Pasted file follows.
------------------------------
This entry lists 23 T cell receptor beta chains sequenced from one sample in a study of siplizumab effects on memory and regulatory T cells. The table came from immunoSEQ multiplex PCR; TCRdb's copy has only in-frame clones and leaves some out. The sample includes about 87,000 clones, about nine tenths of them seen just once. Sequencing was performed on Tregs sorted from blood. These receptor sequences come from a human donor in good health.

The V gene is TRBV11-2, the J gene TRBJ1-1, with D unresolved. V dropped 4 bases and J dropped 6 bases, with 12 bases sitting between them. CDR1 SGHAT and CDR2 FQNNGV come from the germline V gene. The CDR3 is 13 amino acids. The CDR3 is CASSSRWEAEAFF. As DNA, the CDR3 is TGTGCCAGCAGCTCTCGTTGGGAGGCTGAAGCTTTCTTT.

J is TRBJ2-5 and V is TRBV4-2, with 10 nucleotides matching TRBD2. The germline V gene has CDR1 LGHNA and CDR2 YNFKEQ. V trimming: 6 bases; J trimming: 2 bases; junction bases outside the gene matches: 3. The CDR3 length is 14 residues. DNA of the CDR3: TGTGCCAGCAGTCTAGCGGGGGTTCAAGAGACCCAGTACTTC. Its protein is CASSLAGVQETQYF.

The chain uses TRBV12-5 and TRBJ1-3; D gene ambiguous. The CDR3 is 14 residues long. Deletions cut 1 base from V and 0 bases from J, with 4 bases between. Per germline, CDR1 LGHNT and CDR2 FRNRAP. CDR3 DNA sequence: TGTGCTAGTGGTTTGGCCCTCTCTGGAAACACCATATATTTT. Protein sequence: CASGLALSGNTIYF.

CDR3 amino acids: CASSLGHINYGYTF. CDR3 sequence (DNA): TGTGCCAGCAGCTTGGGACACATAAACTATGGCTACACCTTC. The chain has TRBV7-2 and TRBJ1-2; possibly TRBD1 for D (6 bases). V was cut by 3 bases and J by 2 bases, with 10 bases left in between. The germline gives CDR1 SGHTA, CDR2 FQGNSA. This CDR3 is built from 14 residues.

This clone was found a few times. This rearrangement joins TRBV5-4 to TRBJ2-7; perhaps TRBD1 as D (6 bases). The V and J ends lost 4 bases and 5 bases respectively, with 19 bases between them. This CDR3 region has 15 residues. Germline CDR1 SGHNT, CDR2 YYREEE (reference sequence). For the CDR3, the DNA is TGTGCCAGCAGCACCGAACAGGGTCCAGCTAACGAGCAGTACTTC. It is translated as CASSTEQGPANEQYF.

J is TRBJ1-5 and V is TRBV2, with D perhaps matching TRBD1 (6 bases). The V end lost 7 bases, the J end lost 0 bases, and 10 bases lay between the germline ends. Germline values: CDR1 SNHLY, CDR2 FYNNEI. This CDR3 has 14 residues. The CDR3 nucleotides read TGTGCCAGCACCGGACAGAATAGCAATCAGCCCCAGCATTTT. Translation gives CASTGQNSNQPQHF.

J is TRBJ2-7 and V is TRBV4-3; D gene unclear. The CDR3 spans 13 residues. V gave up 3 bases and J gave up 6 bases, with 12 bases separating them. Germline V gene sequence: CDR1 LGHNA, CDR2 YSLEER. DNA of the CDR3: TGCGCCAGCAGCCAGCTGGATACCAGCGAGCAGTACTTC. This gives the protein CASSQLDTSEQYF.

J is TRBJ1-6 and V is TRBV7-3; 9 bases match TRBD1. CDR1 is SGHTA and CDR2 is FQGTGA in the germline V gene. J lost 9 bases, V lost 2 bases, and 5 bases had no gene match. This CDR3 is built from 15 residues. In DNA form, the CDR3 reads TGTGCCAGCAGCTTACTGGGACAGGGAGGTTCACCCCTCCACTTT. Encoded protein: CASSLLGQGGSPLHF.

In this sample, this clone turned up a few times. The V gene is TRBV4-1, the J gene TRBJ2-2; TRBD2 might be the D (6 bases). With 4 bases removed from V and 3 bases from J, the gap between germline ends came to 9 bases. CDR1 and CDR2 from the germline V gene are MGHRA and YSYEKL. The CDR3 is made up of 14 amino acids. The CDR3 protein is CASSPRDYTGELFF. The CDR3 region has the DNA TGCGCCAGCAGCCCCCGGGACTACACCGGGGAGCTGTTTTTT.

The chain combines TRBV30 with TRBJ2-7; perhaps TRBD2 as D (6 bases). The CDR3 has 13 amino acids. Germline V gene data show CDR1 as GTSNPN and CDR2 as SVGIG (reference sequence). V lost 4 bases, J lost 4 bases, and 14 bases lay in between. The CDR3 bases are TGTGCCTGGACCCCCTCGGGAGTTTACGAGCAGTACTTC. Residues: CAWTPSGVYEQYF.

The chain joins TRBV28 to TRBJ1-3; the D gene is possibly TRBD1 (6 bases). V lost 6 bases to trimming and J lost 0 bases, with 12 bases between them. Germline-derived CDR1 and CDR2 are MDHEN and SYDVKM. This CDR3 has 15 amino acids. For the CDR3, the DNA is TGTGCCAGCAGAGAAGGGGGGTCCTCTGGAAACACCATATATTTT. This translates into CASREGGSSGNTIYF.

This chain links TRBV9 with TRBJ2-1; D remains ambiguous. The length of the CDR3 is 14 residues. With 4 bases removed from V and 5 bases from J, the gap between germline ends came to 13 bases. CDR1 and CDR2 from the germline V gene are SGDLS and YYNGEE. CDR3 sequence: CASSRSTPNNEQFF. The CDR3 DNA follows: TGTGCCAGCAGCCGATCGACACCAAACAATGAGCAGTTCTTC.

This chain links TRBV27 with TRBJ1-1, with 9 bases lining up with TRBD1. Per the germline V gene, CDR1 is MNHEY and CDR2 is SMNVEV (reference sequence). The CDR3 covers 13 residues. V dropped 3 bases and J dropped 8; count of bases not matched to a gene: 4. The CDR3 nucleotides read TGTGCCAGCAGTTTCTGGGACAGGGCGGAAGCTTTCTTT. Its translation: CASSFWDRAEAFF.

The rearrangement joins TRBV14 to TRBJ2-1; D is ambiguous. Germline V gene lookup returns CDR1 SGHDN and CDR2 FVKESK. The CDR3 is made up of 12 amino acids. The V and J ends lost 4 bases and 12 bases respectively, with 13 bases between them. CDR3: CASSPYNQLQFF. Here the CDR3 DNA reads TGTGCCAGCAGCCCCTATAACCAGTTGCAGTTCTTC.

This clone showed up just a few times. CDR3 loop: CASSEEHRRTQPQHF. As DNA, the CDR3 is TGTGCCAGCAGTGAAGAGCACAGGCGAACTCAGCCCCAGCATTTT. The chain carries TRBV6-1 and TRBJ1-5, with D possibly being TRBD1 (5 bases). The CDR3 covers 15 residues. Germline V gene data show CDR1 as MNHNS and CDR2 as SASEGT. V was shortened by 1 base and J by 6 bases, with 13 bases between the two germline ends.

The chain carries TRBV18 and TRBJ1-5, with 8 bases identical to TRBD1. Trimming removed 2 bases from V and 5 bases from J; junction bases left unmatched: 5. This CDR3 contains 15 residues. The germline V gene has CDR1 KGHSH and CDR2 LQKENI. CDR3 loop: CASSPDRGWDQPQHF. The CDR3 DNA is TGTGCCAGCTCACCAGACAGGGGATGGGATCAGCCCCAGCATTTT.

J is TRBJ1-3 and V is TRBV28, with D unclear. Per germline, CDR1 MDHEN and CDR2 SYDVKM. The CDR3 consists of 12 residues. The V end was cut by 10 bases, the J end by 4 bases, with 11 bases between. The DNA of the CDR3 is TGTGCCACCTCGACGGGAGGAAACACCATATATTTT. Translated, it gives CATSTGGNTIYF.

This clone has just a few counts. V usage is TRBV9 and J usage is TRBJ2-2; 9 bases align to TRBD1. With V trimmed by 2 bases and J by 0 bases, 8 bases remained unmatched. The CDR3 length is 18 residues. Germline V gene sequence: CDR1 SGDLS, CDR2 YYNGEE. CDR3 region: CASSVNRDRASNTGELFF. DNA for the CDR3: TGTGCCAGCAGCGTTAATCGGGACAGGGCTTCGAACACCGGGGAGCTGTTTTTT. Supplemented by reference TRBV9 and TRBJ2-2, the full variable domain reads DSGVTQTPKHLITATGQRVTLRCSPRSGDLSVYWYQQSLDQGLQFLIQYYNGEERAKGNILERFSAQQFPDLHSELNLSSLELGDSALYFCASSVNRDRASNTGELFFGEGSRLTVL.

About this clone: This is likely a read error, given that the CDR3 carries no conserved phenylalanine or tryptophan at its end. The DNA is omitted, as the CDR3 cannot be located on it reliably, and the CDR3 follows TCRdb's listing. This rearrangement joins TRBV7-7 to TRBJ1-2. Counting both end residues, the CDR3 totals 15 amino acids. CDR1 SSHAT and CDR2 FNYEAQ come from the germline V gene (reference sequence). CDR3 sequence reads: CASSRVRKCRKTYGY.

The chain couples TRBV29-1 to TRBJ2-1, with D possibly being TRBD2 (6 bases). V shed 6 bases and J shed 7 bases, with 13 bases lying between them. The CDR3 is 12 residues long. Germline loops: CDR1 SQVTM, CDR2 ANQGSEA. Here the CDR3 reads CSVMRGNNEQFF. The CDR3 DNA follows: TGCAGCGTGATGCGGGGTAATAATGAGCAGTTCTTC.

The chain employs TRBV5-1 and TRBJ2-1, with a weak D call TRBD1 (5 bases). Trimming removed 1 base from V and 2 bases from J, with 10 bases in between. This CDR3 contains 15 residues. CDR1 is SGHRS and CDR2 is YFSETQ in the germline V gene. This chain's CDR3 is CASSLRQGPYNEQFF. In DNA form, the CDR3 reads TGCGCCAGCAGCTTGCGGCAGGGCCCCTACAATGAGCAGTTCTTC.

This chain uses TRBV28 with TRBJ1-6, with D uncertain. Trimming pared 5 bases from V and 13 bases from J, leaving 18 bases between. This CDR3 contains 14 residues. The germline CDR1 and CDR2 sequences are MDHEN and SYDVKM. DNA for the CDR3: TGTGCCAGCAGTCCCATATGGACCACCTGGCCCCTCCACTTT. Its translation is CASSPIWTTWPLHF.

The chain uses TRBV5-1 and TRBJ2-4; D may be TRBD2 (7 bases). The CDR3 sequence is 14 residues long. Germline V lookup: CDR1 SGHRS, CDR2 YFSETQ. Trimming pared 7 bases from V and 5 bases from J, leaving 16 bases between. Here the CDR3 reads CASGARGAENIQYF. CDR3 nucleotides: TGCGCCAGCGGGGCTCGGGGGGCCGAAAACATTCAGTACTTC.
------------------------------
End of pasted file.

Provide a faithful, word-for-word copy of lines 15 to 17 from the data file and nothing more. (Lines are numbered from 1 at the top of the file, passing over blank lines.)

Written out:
The rearrangement joins TRBV14 to TRBJ2-1; D is ambiguous. Germline V gene lookup returns CDR1 SGHDN and CDR2 FVKESK. The CDR3 is made up of 12 amino acids. The V and J ends lost 4 bases and 12 bases respectively, with 13 bases between them. CDR3: CASSPYNQLQFF. Here the CDR3 DNA reads TGTGCCAGCAGCCCCTATAACCAGTTGCAGTTCTTC.

This clone showed up just a few times. CDR3 loop: CASSEEHRRTQPQHF. As DNA, the CDR3 is TGTGCCAGCAGTGAAGAGCACAGGCGAACTCAGCCCCAGCATTTT. The chain carries TRBV6-1 and TRBJ1-5, with D possibly being TRBD1 (5 bases). The CDR3 covers 15 residues. Germline V gene data show CDR1 as MNHNS and CDR2 as SASEGT. V was shortened by 1 base and J by 6 bases, with 13 bases between the two germline ends.

The chain carries TRBV18 and TRBJ1-5, with 8 bases identical to TRBD1. Trimming removed 2 bases from V and 5 bases from J; junction bases left unmatched: 5. This CDR3 contains 15 residues. The germline V gene has CDR1 KGHSH and CDR2 LQKENI. CDR3 loop: CASSPDRGWDQPQHF. The CDR3 DNA is TGTGCCAGCTCACCAGACAGGGGATGGGATCAGCCCCAGCATTTT.